Thus, we must determine whether the officers possessed reasonable suspicion that Wells was engaged in criminal activity so as to justify detaining him far beyond the time in which the traffic stop could have been completed. When reviewing a determination of reasonable suspicion, we must defer to the trial court's findings of historical fact, but we consider de novo whether those facts could constitute reasonable suspicion. See Thayer v. State, 904 N.E.2d 706, 709 (Ind. Ct.App.2009). Reasonable suspicion is less demanding than probable cause and requires 701*701 a showing considerably less than a preponderance of the evidence, but still requires a minimal level of objective justification and more than an inchoate and unparticularized suspicion or hunch of criminal activity. Teague v. State, 891 N.E.2d 1121, 1127 (Ind.Ct.App.2008). When reviewing a determination of reasonable suspicion, a court examines the totality of the circumstances to see whether an officer had a particularized and objective basis for suspecting legal wrongdoing. Id. "The reasonable suspicion requirement is satisfied when the facts known to the officer, together with the reasonable inferences arising from such facts, would cause an ordinarily prudent person to believe that criminal activity has occurred or is about to occur." Id.

The State's primary basis for arguing that the officers had reasonable suspicion to detain Wells for an extended period of time while waiting for the K-9 unit was Wells's extreme nervousness and fidgetiness. Our supreme court has noted, "Because it is not at all unusual that a citizen may become nervous when confronted by law enforcement officials, other evidence that a person may be engaged in criminal activity must accompany nervousness before the nervousness will evoke suspicion necessary to support detention." State v. Quirk, 842 N.E.2d 334, 341 (Ind.2006). The State contends that Wells's behavior went beyond mere nervousness and was indicative of methamphetamine use on his part, thus providing reasonable suspicion justifying the call to the K-9 unit.

Officer Brink did testify that he has experience observing people under the influence of methamphetamine. He listed a number of behaviors such persons demonstrate, including fidgetiness, licking of the lips, touching and rubbing of the face, scabs and the picking of scabs, scratching and scratch marks on the arms, having a sour body odor, poor hygiene, bad breath, and bad teeth. Of these characteristics, however, Officer Brink only noted Wells's extreme fidgetiness, which he described as "consistent with" methamphetamine use. Tr. p. 63. None of the other characteristics were noted. We cannot conclude that this observation by itself supports a finding of reasonable suspicion.

In addition, Wells refused to stay seated upright and keep his hands on the steering wheel as ordered by the officers while they ran his information. We have no qualms in saying that Wells's furtive movements, in addition to his nervousness, created legitimate officer safety concerns that justified Wells's removal from the vehicle for a pat-down search and further questioning about whether he possessed any weapons. Wells then gave an answer regarding weapons that contradicted his first answer, admitting that there was a gun in the vehicle. Again, we have no qualms with the officers then deciding that Wells would not be permitted to re-enter his vehicle while the traffic stop was proceeding.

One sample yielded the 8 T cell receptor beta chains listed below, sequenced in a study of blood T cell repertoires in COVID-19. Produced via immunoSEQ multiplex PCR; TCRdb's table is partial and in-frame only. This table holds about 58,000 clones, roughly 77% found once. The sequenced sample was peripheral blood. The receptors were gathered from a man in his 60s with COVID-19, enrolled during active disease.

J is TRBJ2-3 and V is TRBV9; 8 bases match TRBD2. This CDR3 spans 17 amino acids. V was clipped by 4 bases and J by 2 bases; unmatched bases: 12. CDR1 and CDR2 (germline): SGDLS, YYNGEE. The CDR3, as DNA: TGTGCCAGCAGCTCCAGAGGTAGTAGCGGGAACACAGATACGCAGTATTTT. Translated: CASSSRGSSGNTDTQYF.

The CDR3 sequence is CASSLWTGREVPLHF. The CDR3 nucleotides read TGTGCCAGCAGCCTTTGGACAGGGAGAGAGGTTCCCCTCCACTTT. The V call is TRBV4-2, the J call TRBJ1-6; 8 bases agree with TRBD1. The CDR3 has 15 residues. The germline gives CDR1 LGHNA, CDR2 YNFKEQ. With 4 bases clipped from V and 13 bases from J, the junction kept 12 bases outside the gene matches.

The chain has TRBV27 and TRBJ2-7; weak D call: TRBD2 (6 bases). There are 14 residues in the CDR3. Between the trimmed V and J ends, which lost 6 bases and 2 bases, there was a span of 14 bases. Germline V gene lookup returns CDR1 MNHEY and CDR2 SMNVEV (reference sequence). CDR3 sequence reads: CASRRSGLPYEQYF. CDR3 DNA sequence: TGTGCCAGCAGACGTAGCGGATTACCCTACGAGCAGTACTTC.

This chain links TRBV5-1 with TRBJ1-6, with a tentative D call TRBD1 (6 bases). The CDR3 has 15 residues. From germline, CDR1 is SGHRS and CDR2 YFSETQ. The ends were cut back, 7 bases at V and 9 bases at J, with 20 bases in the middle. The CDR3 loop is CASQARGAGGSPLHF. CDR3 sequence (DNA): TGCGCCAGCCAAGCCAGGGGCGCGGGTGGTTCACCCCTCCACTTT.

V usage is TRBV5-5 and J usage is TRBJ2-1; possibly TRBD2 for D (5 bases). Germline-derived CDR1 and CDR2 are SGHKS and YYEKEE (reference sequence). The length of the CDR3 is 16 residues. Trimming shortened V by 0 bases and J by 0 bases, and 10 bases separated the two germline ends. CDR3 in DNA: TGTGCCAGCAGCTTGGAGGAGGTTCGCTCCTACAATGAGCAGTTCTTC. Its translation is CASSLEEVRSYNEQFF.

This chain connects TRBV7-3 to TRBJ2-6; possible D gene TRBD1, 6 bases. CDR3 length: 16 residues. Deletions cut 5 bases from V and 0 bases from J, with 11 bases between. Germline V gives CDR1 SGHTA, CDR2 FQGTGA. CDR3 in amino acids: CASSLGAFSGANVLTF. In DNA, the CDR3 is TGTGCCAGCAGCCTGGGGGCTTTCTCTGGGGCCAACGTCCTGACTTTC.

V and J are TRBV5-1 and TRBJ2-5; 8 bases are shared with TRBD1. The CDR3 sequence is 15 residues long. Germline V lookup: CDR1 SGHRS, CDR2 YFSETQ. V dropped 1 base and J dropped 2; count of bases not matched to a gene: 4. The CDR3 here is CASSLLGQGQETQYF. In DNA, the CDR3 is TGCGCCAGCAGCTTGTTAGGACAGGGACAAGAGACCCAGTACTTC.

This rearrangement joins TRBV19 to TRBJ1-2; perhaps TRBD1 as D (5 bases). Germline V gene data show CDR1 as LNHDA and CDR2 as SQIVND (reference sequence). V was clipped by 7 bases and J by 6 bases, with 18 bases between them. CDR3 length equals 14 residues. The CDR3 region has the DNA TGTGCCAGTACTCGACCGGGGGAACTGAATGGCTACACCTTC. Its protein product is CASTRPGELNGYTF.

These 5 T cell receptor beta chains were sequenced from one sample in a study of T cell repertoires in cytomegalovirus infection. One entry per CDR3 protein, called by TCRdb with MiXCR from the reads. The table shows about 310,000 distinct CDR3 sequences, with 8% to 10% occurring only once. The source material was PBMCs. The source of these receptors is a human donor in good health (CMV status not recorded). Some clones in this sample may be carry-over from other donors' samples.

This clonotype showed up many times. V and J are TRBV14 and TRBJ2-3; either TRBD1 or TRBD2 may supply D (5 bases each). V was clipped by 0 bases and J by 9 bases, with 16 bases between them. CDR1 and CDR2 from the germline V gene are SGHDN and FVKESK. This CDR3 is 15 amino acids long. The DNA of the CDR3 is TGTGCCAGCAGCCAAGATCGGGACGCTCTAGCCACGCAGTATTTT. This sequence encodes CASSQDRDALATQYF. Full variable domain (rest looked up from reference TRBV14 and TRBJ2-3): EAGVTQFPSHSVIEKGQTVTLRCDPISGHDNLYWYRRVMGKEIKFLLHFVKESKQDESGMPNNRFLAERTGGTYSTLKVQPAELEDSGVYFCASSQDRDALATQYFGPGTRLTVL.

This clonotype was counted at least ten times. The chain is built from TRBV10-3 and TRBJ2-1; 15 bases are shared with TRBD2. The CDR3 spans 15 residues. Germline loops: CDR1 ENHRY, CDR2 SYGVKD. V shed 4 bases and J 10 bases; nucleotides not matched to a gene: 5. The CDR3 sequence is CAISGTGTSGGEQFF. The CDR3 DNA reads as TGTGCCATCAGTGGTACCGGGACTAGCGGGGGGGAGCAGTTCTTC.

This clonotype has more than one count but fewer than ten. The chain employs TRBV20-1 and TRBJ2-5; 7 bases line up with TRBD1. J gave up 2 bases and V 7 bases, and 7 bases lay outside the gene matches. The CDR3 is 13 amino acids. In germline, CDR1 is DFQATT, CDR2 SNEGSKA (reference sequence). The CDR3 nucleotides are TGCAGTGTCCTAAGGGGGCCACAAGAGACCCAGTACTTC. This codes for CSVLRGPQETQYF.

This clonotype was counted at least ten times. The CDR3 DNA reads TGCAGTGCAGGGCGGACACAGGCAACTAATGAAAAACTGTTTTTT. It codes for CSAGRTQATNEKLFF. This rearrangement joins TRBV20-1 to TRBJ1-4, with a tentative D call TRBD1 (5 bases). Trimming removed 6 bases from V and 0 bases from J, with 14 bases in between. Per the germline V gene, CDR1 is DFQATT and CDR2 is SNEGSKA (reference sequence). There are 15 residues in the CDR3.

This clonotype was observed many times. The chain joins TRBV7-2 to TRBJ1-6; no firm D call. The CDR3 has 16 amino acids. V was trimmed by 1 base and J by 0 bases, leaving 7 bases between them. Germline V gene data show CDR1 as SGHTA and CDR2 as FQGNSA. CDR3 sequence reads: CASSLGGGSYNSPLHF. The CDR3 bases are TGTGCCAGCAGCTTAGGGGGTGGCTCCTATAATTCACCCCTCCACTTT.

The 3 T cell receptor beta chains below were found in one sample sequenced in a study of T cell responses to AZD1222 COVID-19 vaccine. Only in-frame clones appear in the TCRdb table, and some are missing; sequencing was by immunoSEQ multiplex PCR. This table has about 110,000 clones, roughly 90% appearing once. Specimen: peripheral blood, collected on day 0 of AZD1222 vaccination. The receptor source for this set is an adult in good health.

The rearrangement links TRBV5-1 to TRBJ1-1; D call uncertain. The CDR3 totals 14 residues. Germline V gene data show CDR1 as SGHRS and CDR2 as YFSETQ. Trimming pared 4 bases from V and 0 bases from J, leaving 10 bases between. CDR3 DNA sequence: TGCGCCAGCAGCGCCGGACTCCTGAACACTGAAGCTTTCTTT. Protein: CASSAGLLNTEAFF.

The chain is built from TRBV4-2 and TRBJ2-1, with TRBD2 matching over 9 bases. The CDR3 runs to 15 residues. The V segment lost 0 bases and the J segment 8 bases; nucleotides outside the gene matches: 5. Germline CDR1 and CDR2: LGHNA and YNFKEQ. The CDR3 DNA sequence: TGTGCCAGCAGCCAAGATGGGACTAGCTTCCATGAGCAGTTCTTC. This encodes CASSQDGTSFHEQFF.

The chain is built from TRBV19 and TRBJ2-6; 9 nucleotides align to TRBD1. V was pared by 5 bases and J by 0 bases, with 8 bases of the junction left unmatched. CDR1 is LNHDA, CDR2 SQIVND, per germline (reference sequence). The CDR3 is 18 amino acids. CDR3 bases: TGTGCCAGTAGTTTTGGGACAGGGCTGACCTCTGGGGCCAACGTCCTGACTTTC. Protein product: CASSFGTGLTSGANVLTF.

However, once these legitimate officer safety concerns were alleviated by the pat-down search of Wells and keeping him out of the vehicle while the stop was completed, we conclude there was a lack of reasonable suspicion of criminal activity to keep Wells further waiting for the arrival of the K-9 unit. See Crabtree v. State, 762 N.E.2d 241, 249 (Ind.Ct.App.2002) (holding that officer safety concerns cannot, standing alone, "form the basis for an objectively reasonable suspicion of criminal activity"). Officer Brink testified that he advised Officer Gray to call for backup for safety reasons; i.e., a backup officer would observe Wells closely while Officer Gray finished writing a ticket. He also testified, however, that he specifically requested the assistance of a K-9 unit, rather than any nearby officer. There is no 702*702 indication of how long the nearest available officer would have taken to arrive on the scene. Officer Brink also testified that if a non-K-9 backup officer had arrived, there would have been no search of Wells's vehicle and he would have been permitted to drive away after the ticket was written.[4]

Additionally, Officer Brink himself was on the scene and could, theoretically, have acted as backup to watch Wells while Officer Gray wrote a ticket. He testified that as part of Officer Gray's training protocol, he was not there to act as Officer Gray's backup but instead to observe and suggest steps Officer Gray needed to take. Be that as it may, police field training protocol cannot trump a citizen's constitutional rights. Wells had a right for the traffic stop to be conducted as expeditiously as possible.

Simply put, we cannot say Wells's actions and responses constituted reasonable suspicion of criminal activity justifying a significant extension of the traffic stop. As such, the dog sniff of his vehicle and ensuing search was the result of an unconstitutional seizure.


The trial court improperly denied Wells's motion to suppress. We reverse.


MATHIAS, J., and BROWN, J., concur.

[1] Officer Gray was a new, probationary officer at this time, and Officer Brink was his field training supervisor. Officer Gray has since left the force.

[2] Although at various points during the suppression hearing both Officers Gray and Brink generically referred to calling for "backup," Officer Brink clarified that he specifically requested the assistance of a K-9 unit.

[3] Although Wells mentions the Indiana Constitution in his brief, he fails to develop an independent analysis regarding that document. Thus, we will focus exclusively upon the United States Constitution.

[4] As for the shotgun in the vehicle, Officer Brink said it was not illegal for Wells to possess it, and the officers would have allowed Wells to leave and would have watched him closely as he drove away to make sure he did not attempt to access it.